Ecuadors National Council on Indigenous Issues with civil societys support was doing its part to implement the Plan of Action, she said. Complex adverse factors thwarted the efforts of indigenous communities to enjoy their human rights. Ecuadors Constitution recognized the collective rights of indigenous people in accordance with Convention 169 of the International Labour Organization. Ecuadors guidelines incorporated the mandates of the 1993 Vienna Plan of Action and the 2001 Durban Plan of Action. The Special Rapporteur had conducted a field visit to Ecuador in April and early May to evaluate Ecuadors compliance with international human rights instruments. The Rapporteurs report and recommendations would be submitted to the Human Rights Council during its upcoming periodic session.

Fiji
Sainivalati Navoti (Fiji) said indigenous peoples obstacles were symptoms of complex social problems due to marginalization, social exclusion and discrimination. Land played a crucial role in the search for justice. A bill titled Indigenous Claim Tribunal Act was under consideration in Fijis Parliament to set up and set jurisdiction, powers and functions of a Tribunal to consider and recommend courses of action over historical indigenous land claims. The Tribunal would have the power to recommend that the Government take remedial actions including compensation for loss of right to or occupation, use or enjoyment of ancestral lands or, if the land was under State control, the reversion of such land to indigenous lands.

Fiji officials were also consulting with citizens over the Qoliqoli Bill, which would provide for transferring ownership from the State to indigenous people any area of seabed or soil under the waters, sand, reefs, mangrove swamps, rivers, streams or wetland of any other area, recognized and determined to be within customary fishing grounds, he continued. The Special Rapporteur had indicated that a gap between international standards and principles governing the human rights of indigenous people and domestic laws existed in many countries. Further, laws concerning natural resources management were inconsistent with indigenous and human rights laws. The Qoliqoli Bill aimed at closing the implementation gap between existing human rights legislation and administrative, legal and political practice.

Peru
Luis Enrique Chavez (Peru) said that despite advances in indigenous peoples rights over the past 12 years, much more remained to be done. The rich cultures of indigenous people were disproportionate to their resources. Poverty and inequality in developing countries, including in Peru, was a major concern for indigenous peoples. He supported creation of the Human Rights Council. The Outcome document of the 2005 World Summit had established a new type of relationship between States and indigenous groups, aimed at balancing development with the human rights of indigenous people and recognizing them as a vulnerable group with specific rights.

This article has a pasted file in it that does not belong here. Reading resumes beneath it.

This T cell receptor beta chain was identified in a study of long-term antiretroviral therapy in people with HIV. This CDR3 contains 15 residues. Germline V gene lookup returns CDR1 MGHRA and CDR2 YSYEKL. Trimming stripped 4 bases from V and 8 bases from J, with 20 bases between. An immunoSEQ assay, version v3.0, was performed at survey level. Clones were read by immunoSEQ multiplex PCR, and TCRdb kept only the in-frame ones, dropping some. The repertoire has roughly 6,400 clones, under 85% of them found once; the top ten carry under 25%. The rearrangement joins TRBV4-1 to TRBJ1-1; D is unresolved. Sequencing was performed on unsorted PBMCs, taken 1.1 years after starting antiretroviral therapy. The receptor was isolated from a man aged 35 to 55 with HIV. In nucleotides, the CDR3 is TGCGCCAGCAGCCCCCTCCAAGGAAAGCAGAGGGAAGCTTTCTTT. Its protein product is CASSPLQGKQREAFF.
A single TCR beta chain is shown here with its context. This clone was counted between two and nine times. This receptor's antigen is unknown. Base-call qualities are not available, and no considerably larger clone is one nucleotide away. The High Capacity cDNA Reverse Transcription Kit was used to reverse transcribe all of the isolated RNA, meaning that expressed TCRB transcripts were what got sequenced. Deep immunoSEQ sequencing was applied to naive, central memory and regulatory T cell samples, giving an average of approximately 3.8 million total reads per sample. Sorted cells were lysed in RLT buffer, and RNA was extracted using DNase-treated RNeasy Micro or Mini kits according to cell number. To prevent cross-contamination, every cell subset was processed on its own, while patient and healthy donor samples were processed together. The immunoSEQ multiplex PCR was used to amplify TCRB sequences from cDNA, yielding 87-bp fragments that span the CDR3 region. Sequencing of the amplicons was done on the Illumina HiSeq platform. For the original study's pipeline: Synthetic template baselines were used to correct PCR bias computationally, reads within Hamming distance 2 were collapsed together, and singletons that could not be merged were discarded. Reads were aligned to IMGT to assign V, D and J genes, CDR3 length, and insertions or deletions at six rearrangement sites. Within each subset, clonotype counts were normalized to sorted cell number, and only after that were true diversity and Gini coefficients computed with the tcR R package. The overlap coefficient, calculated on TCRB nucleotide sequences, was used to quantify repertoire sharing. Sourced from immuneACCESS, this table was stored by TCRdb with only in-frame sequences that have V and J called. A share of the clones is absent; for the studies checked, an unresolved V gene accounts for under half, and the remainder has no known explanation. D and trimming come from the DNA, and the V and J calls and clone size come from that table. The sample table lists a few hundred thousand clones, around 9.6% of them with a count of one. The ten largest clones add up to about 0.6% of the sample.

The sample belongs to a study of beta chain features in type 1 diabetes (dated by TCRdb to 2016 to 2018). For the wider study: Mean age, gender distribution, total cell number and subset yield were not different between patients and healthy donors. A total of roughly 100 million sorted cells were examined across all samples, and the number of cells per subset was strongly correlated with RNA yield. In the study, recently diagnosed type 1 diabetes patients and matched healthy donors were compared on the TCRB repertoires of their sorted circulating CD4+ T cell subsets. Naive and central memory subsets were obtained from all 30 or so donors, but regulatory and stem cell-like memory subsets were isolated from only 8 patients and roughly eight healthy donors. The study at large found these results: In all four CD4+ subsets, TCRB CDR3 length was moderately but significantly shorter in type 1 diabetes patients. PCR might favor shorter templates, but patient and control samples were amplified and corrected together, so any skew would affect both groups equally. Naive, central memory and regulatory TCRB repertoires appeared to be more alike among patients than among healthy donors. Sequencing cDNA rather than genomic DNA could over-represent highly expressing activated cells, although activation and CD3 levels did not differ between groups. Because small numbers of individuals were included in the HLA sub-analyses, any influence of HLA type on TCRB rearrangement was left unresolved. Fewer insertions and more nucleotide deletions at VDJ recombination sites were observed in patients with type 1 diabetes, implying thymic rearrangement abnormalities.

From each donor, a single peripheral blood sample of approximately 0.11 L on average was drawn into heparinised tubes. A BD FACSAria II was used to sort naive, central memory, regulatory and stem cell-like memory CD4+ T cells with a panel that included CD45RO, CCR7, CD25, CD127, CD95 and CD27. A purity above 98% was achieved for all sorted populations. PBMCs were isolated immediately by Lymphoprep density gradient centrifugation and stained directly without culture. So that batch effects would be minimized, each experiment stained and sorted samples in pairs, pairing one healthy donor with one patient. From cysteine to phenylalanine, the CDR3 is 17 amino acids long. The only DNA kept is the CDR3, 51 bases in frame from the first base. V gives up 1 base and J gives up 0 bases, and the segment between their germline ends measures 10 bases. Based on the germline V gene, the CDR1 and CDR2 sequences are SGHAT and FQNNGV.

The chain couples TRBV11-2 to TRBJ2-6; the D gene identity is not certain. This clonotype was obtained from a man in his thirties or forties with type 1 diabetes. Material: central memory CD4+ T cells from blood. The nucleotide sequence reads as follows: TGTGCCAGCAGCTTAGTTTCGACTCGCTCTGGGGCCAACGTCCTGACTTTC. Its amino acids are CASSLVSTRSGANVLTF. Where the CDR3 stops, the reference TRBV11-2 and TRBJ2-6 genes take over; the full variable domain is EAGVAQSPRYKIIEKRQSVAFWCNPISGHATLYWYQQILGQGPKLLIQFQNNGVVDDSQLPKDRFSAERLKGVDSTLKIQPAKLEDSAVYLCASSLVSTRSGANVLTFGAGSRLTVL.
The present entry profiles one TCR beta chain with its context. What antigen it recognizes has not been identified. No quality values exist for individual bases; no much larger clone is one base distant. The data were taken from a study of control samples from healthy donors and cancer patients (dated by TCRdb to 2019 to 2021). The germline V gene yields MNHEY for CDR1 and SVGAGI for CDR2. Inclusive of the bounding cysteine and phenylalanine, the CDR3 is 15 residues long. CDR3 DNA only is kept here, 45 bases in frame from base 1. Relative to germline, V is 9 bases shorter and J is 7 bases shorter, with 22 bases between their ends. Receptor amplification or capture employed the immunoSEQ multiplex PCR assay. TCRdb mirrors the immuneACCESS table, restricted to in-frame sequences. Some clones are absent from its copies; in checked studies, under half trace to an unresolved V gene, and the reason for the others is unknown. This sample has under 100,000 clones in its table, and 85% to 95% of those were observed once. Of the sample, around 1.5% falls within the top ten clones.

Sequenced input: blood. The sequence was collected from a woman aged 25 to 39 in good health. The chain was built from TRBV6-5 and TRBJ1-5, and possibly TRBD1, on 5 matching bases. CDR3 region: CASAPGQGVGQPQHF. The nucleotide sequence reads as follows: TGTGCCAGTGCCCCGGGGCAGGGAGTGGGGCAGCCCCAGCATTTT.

Peru would continue to advocate adoption of the United Nations Declaration on the Rights of Indigenous Peoples, he said, calling on all delegates to also support the initiative. The Special Rapporteurs report on the human rights situation and fundamental freedoms of indigenous people revealed the suffering that indigenous communities had endured in various parts of the world and the need for Governments and the international community to find concrete solutions. He supported the Special Rapporteurs work and took note of his report on implementation of norms and jurisprudence concerning indigenous peoples rights.

Panama
Mary Morgan-Moss (Panama ) said the situation for indigenous people in her country - where they represented 10 per cent of the population - had been alarming, with 98.5 per cent living in poverty demonstrating their exclusion from benefits enjoyed by the rest of the country. The Government had been aiming to reduce poverty and improve the distribution of earnings by creating new jobs and cleaning up public financing. A network of social protection existed that included human resources training and providing information on generating family income.

Steps now being undertaken for indigenous peoples in Panama included strengthening the national council for indigenous development, facilitating social policy design and human development for indigenous people, and developing a participatory methodology for policies affecting indigenous peoples, she said. However, States alone could not solve the problems of indigenous peoples, who had to be prepared to work with Governments, non-governmental organizations and the United Nations system in order to attain their goals and make the content of the Declaration a reality.